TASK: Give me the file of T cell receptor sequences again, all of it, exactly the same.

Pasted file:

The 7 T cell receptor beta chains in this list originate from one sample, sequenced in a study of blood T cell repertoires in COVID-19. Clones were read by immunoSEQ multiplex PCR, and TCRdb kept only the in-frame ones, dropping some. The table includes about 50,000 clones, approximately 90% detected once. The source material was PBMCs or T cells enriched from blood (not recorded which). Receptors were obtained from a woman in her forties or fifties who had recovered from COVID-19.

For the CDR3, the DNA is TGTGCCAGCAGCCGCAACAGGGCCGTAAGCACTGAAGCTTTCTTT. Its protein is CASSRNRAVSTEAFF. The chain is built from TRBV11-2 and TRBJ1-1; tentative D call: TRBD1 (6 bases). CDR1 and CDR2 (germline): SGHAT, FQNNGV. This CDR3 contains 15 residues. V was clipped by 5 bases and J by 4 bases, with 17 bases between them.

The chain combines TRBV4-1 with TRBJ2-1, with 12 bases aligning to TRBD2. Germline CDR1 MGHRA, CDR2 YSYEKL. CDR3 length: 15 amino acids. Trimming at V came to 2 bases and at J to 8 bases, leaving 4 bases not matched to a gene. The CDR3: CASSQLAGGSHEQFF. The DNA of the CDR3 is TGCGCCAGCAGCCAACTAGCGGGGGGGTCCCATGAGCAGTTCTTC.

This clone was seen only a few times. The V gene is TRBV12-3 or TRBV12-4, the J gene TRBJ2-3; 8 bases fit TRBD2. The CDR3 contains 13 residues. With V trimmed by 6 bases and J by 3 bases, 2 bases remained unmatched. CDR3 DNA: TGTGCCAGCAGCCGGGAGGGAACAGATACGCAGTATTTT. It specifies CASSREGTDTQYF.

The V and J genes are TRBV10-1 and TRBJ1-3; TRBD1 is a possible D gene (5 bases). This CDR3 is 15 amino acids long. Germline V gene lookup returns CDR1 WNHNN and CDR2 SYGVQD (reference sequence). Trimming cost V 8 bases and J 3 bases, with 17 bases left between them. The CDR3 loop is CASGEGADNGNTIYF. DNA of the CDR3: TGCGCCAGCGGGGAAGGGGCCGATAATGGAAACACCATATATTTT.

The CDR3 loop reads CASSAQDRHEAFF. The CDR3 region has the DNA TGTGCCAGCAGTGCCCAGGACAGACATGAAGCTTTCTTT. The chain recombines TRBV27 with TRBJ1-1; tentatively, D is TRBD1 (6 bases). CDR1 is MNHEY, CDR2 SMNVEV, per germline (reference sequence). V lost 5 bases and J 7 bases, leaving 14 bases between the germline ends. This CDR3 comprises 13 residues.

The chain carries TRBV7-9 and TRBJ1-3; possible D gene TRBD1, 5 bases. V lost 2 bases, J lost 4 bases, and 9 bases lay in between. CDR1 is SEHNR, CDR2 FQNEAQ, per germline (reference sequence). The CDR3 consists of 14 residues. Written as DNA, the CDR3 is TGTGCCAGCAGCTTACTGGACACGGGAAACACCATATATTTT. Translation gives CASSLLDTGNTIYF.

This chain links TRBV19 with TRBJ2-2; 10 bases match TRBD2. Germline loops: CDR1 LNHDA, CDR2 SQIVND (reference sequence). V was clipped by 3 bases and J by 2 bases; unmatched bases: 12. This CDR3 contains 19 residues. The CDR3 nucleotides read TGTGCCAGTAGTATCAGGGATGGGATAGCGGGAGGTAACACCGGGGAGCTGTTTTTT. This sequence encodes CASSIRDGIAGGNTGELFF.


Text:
The 7 T cell receptor beta chains in this list originate from one sample, sequenced in a study of blood T cell repertoires in COVID-19. Clones were read by immunoSEQ multiplex PCR, and TCRdb kept only the in-frame ones, dropping some. The table includes about 50,000 clones, approximately 90% detected once. The source material was PBMCs or T cells enriched from blood (not recorded which). Receptors were obtained from a woman in her forties or fifties who had recovered from COVID-19.

For the CDR3, the DNA is TGTGCCAGCAGCCGCAACAGGGCCGTAAGCACTGAAGCTTTCTTT. Its protein is CASSRNRAVSTEAFF. The chain is built from TRBV11-2 and TRBJ1-1; tentative D call: TRBD1 (6 bases). CDR1 and CDR2 (germline): SGHAT, FQNNGV. This CDR3 contains 15 residues. V was clipped by 5 bases and J by 4 bases, with 17 bases between them.

The chain combines TRBV4-1 with TRBJ2-1, with 12 bases aligning to TRBD2. Germline CDR1 MGHRA, CDR2 YSYEKL. CDR3 length: 15 amino acids. Trimming at V came to 2 bases and at J to 8 bases, leaving 4 bases not matched to a gene. The CDR3: CASSQLAGGSHEQFF. The DNA of the CDR3 is TGCGCCAGCAGCCAACTAGCGGGGGGGTCCCATGAGCAGTTCTTC.

This clone was seen only a few times. The V gene is TRBV12-3 or TRBV12-4, the J gene TRBJ2-3; 8 bases fit TRBD2. The CDR3 contains 13 residues. With V trimmed by 6 bases and J by 3 bases, 2 bases remained unmatched. CDR3 DNA: TGTGCCAGCAGCCGGGAGGGAACAGATACGCAGTATTTT. It specifies CASSREGTDTQYF.

The V and J genes are TRBV10-1 and TRBJ1-3; TRBD1 is a possible D gene (5 bases). This CDR3 is 15 amino acids long. Germline V gene lookup returns CDR1 WNHNN and CDR2 SYGVQD (reference sequence). Trimming cost V 8 bases and J 3 bases, with 17 bases left between them. The CDR3 loop is CASGEGADNGNTIYF. DNA of the CDR3: TGCGCCAGCGGGGAAGGGGCCGATAATGGAAACACCATATATTTT.

The CDR3 loop reads CASSAQDRHEAFF. The CDR3 region has the DNA TGTGCCAGCAGTGCCCAGGACAGACATGAAGCTTTCTTT. The chain recombines TRBV27 with TRBJ1-1; tentatively, D is TRBD1 (6 bases). CDR1 is MNHEY, CDR2 SMNVEV, per germline (reference sequence). V lost 5 bases and J 7 bases, leaving 14 bases between the germline ends. This CDR3 comprises 13 residues.

The chain carries TRBV7-9 and TRBJ1-3; possible D gene TRBD1, 5 bases. V lost 2 bases, J lost 4 bases, and 9 bases lay in between. CDR1 is SEHNR, CDR2 FQNEAQ, per germline (reference sequence). The CDR3 consists of 14 residues. Written as DNA, the CDR3 is TGTGCCAGCAGCTTACTGGACACGGGAAACACCATATATTTT. Translation gives CASSLLDTGNTIYF.

This chain links TRBV19 with TRBJ2-2; 10 bases match TRBD2. Germline loops: CDR1 LNHDA, CDR2 SQIVND (reference sequence). V was clipped by 3 bases and J by 2 bases; unmatched bases: 12. This CDR3 contains 19 residues. The CDR3 nucleotides read TGTGCCAGTAGTATCAGGGATGGGATAGCGGGAGGTAACACCGGGGAGCTGTTTTTT. This sequence encodes CASSIRDGIAGGNTGELFF.